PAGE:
The average annual number of identity fraud victims is 11,571,900 in the U.S. - 7 percent of households reported some type of identity fraud. This translates to financial losses adding up to nearly $50 billion. Identity theft can be accomplished as simply as someone getting information from your charge receipt or stealing your credit card. But, as more safeguards have been implemented, thieves have become more sophisticated.
Who hasn't gotten one of those oddly-worded emails from someplace in Nigeria? You know the ones that address you as "Lovely Person," and go on to tell you how they have come into millions of dollars but need to deposit large sums into your bank account in exchange for cutting you in on the fortune? How about the dinnertime phone call congratulating you that you have won a free cruise, but you have to pay $200 to ship the tickets to you? I'm sure you quickly hit the "delete" button or slammed down the phone while saying to yourself, "What idiot would actually fall for this stuff?"
Not so fast -- that dupe could easily be you! An estimated 50 percent of phone scam victims are over the age of sixty-five.
I had recently been invited to a friend's home for a small dinner party. I was the first to arrive. After a short wait, my friend greeted me at the door. She welcomed me in, and apologized for the delay. She said that she was running late because she had been "dealing with the computer" for the past hour without success -- "The computer is only a year old, but after all that fuss, we couldn't really fix it. I guess I'm going to have to buy a new one."
"We?" I asked. "Who is your computer person?"
My friend explained that she was busily preparing dinner when she got a call from Microsoft. "Microsoft called you? How do you rate? I'm lucky if I can get the cable company to pick up the phone when I have a service problem!" She explained that she got this call telling her that they noticed a lot of error messages on her computer and if they didn't diagnose and fix the problem, she would lose all her files.
I'm not a computer geek, but I am a skeptic. The more I hear, the more I'm seeing red flags. "The guy said he could fix the problems if I gave him access to sign into my computer. I wouldn't have to take the computer anywhere - they could do it remotely." I jokingly asked if she gave him her mother's maiden name and her social security number while she was at it.
My friend is not a fool. She is a highly-educated, retired executive. I watched as all the color drained from her face as she realized what she'd done. "Yes, they said they needed the information in order to access my account. I watched them control my computer and put up different screens. It looked authentic. Oh no! What did I do?" She began to panic.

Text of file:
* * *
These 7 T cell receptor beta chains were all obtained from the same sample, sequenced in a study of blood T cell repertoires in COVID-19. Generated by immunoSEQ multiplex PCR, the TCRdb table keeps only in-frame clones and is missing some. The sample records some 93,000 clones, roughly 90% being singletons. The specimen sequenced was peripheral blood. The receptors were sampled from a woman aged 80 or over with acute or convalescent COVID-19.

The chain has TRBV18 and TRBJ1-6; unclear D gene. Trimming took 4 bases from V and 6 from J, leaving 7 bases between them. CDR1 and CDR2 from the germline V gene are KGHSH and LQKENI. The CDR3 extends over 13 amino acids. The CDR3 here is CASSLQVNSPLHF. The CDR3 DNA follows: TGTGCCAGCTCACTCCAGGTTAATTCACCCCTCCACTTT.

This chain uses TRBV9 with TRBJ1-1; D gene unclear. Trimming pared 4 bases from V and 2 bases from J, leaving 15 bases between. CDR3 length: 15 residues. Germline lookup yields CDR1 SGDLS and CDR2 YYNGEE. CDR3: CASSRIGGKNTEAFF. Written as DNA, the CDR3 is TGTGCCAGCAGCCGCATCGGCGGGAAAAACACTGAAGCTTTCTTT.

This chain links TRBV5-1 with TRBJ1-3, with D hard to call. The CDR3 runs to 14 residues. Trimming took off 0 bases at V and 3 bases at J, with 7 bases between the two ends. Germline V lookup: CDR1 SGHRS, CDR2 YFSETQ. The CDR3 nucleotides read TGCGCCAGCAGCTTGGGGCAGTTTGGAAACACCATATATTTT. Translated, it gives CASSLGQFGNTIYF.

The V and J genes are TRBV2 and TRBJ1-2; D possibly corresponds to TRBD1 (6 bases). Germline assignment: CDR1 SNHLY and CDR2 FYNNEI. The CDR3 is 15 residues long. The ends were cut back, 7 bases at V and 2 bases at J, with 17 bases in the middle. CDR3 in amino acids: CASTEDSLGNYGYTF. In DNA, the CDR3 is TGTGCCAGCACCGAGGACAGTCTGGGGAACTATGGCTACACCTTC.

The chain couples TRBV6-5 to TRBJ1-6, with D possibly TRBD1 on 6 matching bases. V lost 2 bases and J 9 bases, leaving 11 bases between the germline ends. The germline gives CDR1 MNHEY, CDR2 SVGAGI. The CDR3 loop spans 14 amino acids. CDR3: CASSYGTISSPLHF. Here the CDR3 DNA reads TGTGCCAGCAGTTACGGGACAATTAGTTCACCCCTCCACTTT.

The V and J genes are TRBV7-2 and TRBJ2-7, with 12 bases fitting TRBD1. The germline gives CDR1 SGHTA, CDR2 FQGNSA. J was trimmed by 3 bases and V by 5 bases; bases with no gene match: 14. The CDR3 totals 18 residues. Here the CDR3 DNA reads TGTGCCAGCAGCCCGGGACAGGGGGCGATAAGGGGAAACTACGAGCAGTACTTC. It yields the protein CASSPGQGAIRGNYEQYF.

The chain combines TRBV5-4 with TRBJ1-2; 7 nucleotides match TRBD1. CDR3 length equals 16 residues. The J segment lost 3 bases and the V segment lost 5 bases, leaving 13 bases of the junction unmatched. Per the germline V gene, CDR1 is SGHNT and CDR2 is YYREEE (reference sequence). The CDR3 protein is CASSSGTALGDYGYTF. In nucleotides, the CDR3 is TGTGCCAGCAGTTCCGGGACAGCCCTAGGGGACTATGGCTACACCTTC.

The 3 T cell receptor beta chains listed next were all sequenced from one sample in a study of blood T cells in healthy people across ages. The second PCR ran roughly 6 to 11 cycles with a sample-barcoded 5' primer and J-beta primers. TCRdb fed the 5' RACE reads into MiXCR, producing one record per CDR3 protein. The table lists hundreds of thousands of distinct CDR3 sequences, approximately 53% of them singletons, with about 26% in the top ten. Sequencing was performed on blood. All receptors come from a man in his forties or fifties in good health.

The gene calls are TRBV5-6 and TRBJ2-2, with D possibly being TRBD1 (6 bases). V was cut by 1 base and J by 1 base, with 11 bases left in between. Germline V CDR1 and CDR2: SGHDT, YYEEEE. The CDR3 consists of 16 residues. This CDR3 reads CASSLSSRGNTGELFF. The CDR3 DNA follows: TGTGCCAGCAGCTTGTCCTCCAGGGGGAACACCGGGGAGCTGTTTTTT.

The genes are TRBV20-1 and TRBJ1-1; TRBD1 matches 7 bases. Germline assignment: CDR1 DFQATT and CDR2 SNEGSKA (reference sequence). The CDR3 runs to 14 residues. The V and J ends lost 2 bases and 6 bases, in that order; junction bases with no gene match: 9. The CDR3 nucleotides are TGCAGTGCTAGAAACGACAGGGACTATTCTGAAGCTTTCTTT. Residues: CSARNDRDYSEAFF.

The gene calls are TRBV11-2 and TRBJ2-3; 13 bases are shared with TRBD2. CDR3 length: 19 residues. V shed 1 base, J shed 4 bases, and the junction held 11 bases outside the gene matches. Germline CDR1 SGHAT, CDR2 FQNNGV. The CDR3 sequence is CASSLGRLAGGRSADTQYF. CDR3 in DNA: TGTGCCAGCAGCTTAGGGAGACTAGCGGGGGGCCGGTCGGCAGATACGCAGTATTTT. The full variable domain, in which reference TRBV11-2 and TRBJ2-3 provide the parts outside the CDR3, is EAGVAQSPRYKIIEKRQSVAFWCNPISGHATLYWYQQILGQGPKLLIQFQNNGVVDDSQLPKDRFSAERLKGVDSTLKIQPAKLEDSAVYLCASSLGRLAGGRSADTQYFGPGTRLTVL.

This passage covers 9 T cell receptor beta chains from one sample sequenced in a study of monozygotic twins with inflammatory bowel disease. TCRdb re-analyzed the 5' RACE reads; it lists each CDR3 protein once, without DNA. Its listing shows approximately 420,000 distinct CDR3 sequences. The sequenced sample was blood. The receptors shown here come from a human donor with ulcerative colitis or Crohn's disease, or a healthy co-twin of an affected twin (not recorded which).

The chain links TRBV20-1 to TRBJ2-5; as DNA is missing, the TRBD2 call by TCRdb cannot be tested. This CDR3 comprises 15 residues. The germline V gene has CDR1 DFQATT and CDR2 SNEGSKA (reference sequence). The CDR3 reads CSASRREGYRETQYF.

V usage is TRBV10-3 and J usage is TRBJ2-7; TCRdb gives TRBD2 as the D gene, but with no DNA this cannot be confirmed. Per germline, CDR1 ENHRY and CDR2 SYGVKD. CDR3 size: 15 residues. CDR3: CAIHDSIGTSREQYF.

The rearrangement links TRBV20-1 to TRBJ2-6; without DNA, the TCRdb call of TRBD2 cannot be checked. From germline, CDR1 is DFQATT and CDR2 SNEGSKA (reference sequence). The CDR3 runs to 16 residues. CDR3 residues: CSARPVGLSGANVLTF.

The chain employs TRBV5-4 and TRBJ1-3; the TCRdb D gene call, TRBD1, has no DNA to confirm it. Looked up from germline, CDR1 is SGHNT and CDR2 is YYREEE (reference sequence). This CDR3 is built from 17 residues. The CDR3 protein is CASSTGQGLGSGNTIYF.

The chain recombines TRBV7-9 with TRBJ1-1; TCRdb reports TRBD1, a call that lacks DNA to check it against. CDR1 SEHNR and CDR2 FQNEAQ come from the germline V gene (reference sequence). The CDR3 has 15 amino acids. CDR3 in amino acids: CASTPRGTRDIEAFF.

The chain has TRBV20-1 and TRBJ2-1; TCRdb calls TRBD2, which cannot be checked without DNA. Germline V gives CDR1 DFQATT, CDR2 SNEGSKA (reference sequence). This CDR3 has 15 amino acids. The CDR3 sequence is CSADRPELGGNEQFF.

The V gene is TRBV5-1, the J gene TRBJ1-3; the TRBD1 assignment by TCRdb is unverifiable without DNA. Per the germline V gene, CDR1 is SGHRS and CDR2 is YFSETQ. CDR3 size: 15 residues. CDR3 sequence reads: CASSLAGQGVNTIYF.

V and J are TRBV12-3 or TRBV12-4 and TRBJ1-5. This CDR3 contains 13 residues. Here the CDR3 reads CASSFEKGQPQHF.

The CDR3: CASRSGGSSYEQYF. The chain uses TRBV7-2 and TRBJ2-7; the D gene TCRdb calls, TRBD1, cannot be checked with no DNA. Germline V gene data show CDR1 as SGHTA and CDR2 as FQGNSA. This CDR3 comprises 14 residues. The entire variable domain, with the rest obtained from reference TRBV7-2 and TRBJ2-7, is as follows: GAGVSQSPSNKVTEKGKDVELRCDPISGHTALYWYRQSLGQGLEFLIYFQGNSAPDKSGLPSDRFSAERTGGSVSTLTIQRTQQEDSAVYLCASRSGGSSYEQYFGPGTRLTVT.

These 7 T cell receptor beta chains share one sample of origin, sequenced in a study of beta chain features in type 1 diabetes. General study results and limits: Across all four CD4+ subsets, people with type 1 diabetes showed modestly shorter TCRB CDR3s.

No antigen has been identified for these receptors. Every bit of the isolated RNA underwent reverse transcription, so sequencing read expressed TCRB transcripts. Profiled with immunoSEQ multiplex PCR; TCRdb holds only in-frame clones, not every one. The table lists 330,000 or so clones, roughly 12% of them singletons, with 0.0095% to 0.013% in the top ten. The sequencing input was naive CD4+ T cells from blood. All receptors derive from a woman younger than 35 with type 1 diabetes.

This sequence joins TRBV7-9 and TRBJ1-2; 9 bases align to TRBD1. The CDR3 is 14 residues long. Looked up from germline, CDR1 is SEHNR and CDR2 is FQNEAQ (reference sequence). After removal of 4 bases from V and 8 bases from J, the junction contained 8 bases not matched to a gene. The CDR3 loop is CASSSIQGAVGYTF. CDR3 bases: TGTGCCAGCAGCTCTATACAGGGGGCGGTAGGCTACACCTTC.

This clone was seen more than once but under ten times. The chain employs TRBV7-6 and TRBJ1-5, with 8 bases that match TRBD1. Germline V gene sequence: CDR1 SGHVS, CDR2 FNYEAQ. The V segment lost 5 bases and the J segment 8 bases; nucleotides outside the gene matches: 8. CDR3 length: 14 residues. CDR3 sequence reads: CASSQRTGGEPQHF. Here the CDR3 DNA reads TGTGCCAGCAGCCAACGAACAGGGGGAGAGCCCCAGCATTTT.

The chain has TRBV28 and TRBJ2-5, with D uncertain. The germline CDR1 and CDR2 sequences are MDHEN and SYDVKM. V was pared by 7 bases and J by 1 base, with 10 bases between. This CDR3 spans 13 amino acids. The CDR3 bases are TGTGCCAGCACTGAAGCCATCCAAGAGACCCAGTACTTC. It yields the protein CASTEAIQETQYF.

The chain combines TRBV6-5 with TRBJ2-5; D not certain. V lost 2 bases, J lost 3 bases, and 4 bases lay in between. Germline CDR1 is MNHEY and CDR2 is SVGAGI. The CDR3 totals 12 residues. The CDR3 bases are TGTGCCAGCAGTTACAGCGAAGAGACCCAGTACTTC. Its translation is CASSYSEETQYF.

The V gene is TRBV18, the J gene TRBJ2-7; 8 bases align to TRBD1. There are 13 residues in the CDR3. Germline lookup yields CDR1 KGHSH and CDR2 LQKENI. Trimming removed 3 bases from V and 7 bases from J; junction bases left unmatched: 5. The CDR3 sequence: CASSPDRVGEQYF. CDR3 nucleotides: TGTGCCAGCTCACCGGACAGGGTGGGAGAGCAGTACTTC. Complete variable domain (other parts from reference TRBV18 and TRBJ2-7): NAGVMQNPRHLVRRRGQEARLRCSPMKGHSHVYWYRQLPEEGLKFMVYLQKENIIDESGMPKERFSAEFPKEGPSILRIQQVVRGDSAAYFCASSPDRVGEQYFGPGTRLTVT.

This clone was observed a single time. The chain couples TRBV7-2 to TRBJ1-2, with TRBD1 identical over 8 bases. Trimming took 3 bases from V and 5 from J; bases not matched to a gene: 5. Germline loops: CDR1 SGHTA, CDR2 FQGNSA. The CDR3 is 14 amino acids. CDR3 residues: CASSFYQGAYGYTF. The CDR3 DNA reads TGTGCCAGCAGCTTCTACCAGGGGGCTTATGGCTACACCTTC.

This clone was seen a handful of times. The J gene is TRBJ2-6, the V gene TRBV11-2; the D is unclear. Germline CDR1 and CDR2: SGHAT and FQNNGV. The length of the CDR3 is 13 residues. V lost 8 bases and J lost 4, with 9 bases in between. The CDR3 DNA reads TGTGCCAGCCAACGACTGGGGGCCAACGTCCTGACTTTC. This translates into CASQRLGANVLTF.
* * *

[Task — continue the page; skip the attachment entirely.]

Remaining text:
By now, the rest of the guests had arrived, two of whom happen to be I.T. experts. They rushed to her computer while I had her begin calling her credit card companies. In that short period of time, her accounts had been compromised, and charge cards run up, before the companies put holds on them. Passwords and PINs had been changed. None of this was going to be easy to repair.
We were both worried as to the extent of the ID theft. In addition to the inconvenience caused by the crime, my friend was mortified that she had been so distracted and careless that she had, so easily, given away the keys to the kingdom. I tried to make her feel a little better by explaining that these people are professionals - really skilled at catching people off guard.
Tips to Help Protect Your Identity
- Use strong passwords and personal identification numbers - "Password" is not an acceptable password!
- Keep your passwords and pins in a safe place. Do not carry them with you.
- Subscribe to an identity protection service which will notify you if anyone attempts to open an account in your name, tries to change your address, or accesses your credit reports.
- Never give personal information to anyone who calls you, no matter how convincing their story. Reputable agencies and authorities will never call you and ask for such information.
- Do not follow a link in an email that takes you to a page that requires your password, no matter how official the page looks. If you get an email from your bank or other business, go to their site directly through your browser.
- It's tried and true: If it sounds too good to be true, it is. If someone notifies you that you have won a substantial prize do not give them your personal information.
None of us is immune to falling victim to a scam or it wouldn't be such a widespread, lucrative business. It is easy to get caught off guard the way my friend was. There is a reason why these calls always seem to come around dinnertime. Don't give out any information, but if you do fall prey to a scam, don't be too ashamed to tell your family and notify the authorities. Crime must be reported.
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